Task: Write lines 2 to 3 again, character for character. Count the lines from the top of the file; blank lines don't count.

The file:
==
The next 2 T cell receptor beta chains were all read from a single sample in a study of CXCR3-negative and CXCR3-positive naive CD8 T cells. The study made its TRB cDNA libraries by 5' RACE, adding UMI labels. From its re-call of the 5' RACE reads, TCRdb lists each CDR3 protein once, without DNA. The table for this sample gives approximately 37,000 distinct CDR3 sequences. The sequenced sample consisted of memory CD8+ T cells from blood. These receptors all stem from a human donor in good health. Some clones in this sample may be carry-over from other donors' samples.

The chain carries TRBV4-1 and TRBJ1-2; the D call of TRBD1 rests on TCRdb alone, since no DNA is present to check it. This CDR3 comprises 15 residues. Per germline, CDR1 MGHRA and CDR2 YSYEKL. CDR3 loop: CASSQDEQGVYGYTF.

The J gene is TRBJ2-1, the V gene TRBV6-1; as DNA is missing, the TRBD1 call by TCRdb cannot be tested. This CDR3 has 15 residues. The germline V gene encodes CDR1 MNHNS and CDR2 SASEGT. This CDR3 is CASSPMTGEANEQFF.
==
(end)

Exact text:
The chain carries TRBV4-1 and TRBJ1-2; the D call of TRBD1 rests on TCRdb alone, since no DNA is present to check it. This CDR3 comprises 15 residues. Per germline, CDR1 MGHRA and CDR2 YSYEKL. CDR3 loop: CASSQDEQGVYGYTF.

The J gene is TRBJ2-1, the V gene TRBV6-1; as DNA is missing, the TRBD1 call by TCRdb cannot be tested. This CDR3 has 15 residues. The germline V gene encodes CDR1 MNHNS and CDR2 SASEGT. This CDR3 is CASSPMTGEANEQFF.